The Baltimore Orioles crossed their fingers and recalled pitcher Ben McDonald from Class AAA Rochester yesterday, a move they hope will end the year-long travails of the top draft choice in his tantalizing quest to reach the major leagues for good.

McDonald said he probably would have crossed his fingers too, but resisted for fear he'd aggravate a blister on his pitching hand that is the latest in a series of setbacks since he was selected No. 1 in the June 1989 amateur draft.

"I'm starting to get paranoid," McDonald said from Arlington, Tex., shortly after arriving on an afternoon flight before the Orioles played the Texas Rangers and he worked two perfect relief innings.

"I'll cross anything but my fingers . . . It's been one thing after another. I just hope all my troubles are behind me."

He entered last night with Baltimore down, 6-1, in the sixth inning of the eventual 7-2 defeat. His six outs included one strikeout.

As expected, the Orioles also purchased the contract of first baseman Sam Horn from Rochester, where he was the most recent International League player of the week off a 10-game binge that produced nine home runs and 23 RBI.

Horn accepted an assignment to Rochester a month ago as part of the maneuvering that brought Greg Walker to the Orioles, and he returned a day after Walker declined to accept a demotion and was placed on waivers.

To keep their roster at 25, the Orioles optioned outfielder Donell Nixon to Rochester. With Phil Bradley and Brady Anderson on the disabled list, the moves left Baltimore with only four full-time outfielders: Joe Orsulak, Steve Finley, Mike Devereaux and Brad Komminsk.

Anderson (sprained ankle) is eligible to come off the DL Thursday, but the Orioles might not add an outfielder until after next week's all-star break. Each of the current outfielders can play multiple positions, and infielder Rene Gonzales or catcher Mickey Tettleton could be pressed into emergency duty.

The willingness to make do with an outfielder shortage is a testament to the team's confidence in McDonald's abilities -- or perhaps to a desire simply to have him around.

"Where Ben is concerned, this season has been nothing but frustrating -- frustrating for us and frustrating for Ben," said Doug Melvin, the Orioles' director of player personnel. "In one sense, I guess we got him up here to see if we could end all the frustration."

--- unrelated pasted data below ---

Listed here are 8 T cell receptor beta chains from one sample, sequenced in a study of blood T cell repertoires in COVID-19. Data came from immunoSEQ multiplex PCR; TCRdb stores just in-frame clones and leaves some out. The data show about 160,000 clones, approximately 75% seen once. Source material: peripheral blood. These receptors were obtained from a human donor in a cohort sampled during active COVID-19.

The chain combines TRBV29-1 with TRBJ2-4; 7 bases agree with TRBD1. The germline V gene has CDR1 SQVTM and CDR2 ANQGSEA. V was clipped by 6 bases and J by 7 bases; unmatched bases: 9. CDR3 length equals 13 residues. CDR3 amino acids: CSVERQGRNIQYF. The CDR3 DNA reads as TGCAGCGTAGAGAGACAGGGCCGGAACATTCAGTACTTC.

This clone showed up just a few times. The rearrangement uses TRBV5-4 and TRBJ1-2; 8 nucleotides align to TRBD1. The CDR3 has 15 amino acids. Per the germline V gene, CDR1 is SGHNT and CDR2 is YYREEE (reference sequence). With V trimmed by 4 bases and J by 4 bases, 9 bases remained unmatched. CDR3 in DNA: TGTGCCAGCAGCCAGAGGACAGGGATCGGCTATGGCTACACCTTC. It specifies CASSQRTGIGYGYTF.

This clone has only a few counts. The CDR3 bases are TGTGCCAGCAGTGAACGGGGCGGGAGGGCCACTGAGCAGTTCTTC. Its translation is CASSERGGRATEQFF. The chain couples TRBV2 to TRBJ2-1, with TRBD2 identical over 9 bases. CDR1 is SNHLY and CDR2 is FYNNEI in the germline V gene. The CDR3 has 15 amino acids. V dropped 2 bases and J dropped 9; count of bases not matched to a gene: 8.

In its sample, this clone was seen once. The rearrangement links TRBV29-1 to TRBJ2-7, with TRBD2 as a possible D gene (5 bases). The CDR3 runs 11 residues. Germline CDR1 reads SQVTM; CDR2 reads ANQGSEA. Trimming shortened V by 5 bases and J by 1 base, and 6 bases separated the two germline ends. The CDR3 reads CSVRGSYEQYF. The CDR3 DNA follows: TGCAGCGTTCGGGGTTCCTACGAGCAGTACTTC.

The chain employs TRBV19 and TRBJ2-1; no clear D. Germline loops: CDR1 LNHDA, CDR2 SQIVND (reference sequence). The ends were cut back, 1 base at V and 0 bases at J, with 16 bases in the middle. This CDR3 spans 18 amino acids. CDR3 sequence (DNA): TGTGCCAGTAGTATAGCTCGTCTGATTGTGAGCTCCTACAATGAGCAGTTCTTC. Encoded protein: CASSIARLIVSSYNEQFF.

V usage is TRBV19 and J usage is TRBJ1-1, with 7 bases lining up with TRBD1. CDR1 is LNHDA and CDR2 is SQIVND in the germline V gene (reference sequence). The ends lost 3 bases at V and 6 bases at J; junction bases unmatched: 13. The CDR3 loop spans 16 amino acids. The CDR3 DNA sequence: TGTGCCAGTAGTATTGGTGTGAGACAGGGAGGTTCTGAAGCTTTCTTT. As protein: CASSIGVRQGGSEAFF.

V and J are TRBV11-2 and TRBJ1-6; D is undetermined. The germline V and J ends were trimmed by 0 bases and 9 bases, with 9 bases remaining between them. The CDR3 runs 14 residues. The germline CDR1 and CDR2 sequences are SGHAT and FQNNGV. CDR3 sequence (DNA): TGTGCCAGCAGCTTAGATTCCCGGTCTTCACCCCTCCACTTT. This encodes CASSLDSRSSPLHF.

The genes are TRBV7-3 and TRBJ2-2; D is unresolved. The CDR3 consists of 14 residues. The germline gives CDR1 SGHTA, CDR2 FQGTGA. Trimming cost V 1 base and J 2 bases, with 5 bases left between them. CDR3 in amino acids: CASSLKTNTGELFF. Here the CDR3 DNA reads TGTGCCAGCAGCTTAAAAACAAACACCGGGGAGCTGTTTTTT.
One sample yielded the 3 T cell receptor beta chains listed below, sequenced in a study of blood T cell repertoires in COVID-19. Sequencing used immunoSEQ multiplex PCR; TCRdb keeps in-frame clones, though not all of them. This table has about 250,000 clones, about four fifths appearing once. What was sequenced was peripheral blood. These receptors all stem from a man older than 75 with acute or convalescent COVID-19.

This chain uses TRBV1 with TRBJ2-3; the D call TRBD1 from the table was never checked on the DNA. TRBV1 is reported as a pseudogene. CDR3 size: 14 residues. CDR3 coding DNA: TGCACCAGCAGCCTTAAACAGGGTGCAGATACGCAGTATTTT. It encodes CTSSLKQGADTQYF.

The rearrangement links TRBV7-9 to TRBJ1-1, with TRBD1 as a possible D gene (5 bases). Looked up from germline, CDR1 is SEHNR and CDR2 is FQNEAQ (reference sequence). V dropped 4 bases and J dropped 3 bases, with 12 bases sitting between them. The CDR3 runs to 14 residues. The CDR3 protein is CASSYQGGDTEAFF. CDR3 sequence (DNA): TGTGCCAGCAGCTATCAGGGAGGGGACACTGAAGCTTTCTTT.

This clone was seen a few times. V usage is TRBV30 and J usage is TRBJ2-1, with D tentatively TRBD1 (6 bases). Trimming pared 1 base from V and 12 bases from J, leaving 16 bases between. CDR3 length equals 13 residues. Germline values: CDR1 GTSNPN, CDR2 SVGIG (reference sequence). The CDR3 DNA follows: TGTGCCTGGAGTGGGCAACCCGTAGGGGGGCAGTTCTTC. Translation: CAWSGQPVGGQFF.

It began with McDonald's prolonged, often prickly contract negotiations last summer. He signed in mid-August, then made six major league appearances in relief after a September callup. The Orioles originally had hoped for more in the stretch drive from the strapping, 6-foot-7 right-hander who received the highest rating ever given a pitcher by the Major League Scouting Bureau.

McDonald likely had won a spot in this year's starting rotation at spring training before a pulled oblique muscle in his side sent him to the DL, then to Rochester on rehabilitation. With the Red Wings, he was limited by blister problems that Orioles officials have attributed partly to the International League ball, which they say has seams raised higher than the American League version.

The blister reappeared after McDonald's last start at Rochester nine days ago, but a simulated game he pitched Saturday in the bullpen with an AL ball produced no aggravation. So Melvin, General Manager Roland Hemond and President Larry Lucchino determined at a late dinner Monday that to throw major league baseballs, McDonald would have to be in the major leagues.

"It might be kind of silly, but I think it probably was in the back of our minds," Melvin said. "We figured he probably would be here without the blister problems, so why let that keep us from bringing him up?"

Manager Frank Robinson said McDonald will be in the bullpen as the Orioles use a four-man rotation until the all-star break. After that, he said, "I just don't know yet."

In seven Rochester starts, McDonald was 3-3 with a 2.86 earned run average. Perhaps most affected by the blister problems was his control; he walked 21 in 44 innings. His fastball usually was in the 90-mph range but the blister hindered his curveball.

Said McDonald: "I don't care why I'm here. I don't care what I'm going to do. I'm just happy it happened." Special correspondent Dan Noxon in Arlington, Tex., contributed to this report.